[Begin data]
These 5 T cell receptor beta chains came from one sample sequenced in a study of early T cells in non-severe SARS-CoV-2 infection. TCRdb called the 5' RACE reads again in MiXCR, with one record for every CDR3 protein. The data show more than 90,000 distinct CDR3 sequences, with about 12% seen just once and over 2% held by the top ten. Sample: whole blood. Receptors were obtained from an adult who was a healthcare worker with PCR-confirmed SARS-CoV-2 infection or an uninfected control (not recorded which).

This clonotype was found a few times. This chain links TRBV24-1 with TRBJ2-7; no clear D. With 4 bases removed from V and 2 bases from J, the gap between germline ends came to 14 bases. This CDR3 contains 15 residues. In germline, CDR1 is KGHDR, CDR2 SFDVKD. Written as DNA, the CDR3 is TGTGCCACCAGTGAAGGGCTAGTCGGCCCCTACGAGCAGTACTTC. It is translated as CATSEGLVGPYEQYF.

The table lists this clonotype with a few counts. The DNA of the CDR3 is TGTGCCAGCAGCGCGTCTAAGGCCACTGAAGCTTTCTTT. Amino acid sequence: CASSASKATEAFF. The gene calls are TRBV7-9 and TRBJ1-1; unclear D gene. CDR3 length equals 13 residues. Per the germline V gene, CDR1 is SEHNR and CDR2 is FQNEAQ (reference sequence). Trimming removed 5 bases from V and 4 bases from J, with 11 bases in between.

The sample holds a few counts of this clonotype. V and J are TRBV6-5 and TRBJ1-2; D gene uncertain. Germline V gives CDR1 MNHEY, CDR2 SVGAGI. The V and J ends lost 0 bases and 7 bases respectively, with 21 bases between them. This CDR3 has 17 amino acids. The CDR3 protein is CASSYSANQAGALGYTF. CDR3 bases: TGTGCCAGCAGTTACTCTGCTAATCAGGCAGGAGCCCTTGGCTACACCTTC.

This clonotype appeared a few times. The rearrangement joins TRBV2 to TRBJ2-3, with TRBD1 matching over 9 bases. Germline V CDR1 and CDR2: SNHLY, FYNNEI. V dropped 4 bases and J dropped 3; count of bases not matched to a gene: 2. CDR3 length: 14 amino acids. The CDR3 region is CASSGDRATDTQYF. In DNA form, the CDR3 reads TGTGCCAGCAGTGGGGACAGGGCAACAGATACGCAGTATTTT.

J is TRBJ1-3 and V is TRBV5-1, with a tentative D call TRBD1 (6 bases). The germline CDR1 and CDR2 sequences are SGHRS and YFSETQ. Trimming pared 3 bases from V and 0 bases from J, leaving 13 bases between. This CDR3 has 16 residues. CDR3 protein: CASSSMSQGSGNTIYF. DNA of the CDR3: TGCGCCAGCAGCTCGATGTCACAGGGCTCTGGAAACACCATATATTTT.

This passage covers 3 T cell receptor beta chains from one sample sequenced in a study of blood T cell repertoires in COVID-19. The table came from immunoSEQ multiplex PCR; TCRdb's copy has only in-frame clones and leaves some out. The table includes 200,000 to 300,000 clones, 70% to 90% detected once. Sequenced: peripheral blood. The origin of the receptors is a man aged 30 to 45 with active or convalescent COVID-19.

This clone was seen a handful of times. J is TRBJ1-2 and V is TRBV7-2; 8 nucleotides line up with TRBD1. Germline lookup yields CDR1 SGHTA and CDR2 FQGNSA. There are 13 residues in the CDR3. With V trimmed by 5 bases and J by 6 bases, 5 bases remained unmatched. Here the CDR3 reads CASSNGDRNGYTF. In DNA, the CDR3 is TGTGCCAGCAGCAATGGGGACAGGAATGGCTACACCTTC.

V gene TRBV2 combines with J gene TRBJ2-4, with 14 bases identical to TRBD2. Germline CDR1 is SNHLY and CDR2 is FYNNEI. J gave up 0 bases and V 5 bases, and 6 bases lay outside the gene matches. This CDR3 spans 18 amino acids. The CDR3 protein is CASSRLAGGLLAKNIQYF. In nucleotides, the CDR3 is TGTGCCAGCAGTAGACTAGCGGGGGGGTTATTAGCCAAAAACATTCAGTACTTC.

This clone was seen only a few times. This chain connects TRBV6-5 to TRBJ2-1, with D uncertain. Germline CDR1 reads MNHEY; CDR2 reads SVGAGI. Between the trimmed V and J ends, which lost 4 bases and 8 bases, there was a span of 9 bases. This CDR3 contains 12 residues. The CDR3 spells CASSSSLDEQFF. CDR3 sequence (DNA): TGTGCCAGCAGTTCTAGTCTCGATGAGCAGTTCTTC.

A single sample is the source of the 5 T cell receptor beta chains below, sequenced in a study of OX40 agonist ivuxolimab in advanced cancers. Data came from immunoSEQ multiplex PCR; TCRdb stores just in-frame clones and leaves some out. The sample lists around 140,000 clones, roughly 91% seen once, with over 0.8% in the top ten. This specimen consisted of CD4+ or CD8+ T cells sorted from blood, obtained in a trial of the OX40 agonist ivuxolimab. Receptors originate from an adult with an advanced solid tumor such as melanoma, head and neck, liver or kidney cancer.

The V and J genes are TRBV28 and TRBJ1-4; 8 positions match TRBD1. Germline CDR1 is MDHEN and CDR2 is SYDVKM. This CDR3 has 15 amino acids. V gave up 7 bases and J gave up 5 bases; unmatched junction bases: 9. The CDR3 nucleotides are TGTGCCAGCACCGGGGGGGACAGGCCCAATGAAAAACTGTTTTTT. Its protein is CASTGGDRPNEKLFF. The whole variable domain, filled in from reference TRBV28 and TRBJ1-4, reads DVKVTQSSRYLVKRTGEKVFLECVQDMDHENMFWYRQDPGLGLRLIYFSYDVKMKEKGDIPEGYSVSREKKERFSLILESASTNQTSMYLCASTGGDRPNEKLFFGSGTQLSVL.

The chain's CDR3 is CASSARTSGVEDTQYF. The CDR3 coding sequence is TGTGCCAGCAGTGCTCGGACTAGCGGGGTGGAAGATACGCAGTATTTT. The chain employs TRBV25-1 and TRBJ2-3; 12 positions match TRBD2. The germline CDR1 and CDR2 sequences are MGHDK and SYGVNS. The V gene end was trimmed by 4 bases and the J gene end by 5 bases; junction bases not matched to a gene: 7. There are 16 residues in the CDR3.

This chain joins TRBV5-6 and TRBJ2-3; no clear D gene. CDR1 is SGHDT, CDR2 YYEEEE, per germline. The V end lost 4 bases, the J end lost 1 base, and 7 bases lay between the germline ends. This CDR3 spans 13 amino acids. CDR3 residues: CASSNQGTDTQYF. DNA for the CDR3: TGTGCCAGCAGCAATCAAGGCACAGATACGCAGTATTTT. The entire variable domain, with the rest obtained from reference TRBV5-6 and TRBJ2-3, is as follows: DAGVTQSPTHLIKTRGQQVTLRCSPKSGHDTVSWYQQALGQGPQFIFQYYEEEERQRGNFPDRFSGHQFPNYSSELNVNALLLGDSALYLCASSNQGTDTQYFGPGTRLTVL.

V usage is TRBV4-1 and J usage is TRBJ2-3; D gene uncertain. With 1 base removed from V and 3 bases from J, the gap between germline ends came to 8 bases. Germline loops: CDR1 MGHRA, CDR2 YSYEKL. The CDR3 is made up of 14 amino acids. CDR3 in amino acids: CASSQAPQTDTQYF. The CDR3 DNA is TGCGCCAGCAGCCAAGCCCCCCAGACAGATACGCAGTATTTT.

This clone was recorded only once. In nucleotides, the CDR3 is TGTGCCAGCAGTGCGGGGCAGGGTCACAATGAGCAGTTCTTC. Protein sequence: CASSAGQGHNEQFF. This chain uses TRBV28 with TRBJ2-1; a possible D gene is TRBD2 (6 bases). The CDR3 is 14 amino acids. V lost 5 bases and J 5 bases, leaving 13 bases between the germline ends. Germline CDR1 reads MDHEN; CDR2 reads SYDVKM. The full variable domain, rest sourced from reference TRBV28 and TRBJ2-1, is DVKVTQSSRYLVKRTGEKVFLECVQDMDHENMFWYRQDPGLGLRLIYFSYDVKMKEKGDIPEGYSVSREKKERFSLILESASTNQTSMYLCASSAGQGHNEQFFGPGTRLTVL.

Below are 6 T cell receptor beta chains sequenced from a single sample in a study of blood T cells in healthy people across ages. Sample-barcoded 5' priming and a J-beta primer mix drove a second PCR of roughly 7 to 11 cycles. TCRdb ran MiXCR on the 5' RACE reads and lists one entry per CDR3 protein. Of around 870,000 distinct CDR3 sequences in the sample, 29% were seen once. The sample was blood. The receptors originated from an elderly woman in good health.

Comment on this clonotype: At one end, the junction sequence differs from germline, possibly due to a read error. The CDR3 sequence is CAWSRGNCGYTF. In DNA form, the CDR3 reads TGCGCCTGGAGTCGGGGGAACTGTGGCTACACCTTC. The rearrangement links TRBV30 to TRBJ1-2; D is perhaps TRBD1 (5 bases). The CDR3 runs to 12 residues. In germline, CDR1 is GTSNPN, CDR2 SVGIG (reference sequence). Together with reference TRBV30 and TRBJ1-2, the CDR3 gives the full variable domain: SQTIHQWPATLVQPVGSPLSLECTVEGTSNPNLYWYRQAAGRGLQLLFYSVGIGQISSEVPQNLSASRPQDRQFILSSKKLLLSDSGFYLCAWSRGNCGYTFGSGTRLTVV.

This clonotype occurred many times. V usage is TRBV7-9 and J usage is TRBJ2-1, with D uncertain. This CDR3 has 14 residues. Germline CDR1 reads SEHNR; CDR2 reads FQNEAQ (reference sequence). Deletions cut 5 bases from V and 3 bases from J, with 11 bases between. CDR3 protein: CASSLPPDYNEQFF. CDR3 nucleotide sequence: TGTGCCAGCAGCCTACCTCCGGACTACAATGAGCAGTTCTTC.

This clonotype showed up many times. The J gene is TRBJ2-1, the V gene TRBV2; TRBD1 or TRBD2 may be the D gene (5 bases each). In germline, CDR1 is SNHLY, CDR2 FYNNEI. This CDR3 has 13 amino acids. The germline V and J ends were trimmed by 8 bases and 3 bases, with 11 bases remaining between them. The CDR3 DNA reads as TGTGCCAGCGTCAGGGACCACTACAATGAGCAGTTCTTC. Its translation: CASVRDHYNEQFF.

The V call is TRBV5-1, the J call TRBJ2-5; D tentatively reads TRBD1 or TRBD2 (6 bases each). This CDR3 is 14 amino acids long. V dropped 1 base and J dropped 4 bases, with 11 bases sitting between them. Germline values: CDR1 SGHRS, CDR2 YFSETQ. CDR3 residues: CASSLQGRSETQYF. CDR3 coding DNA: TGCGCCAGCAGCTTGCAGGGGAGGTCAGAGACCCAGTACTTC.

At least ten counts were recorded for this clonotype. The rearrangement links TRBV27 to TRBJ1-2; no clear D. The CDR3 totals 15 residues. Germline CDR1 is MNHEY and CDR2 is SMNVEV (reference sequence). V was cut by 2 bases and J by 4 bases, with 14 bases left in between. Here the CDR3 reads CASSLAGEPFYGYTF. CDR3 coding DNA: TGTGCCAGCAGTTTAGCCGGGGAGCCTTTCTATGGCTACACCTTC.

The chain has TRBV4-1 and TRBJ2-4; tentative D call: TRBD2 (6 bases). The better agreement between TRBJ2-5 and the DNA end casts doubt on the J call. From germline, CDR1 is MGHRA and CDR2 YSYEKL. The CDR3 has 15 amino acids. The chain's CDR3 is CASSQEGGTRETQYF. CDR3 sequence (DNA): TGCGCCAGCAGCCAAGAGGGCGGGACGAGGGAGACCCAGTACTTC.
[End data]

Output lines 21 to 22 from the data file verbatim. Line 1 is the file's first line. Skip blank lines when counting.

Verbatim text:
The V call is TRBV5-1, the J call TRBJ2-5; D tentatively reads TRBD1 or TRBD2 (6 bases each). This CDR3 is 14 amino acids long. V dropped 1 base and J dropped 4 bases, with 11 bases sitting between them. Germline values: CDR1 SGHRS, CDR2 YFSETQ. CDR3 residues: CASSLQGRSETQYF. CDR3 coding DNA: TGCGCCAGCAGCTTGCAGGGGAGGTCAGAGACCCAGTACTTC.

At least ten counts were recorded for this clonotype. The rearrangement links TRBV27 to TRBJ1-2; no clear D. The CDR3 totals 15 residues. Germline CDR1 is MNHEY and CDR2 is SMNVEV (reference sequence). V was cut by 2 bases and J by 4 bases, with 14 bases left in between. Here the CDR3 reads CASSLAGEPFYGYTF. CDR3 coding DNA: TGTGCCAGCAGTTTAGCCGGGGAGCCTTTCTATGGCTACACCTTC.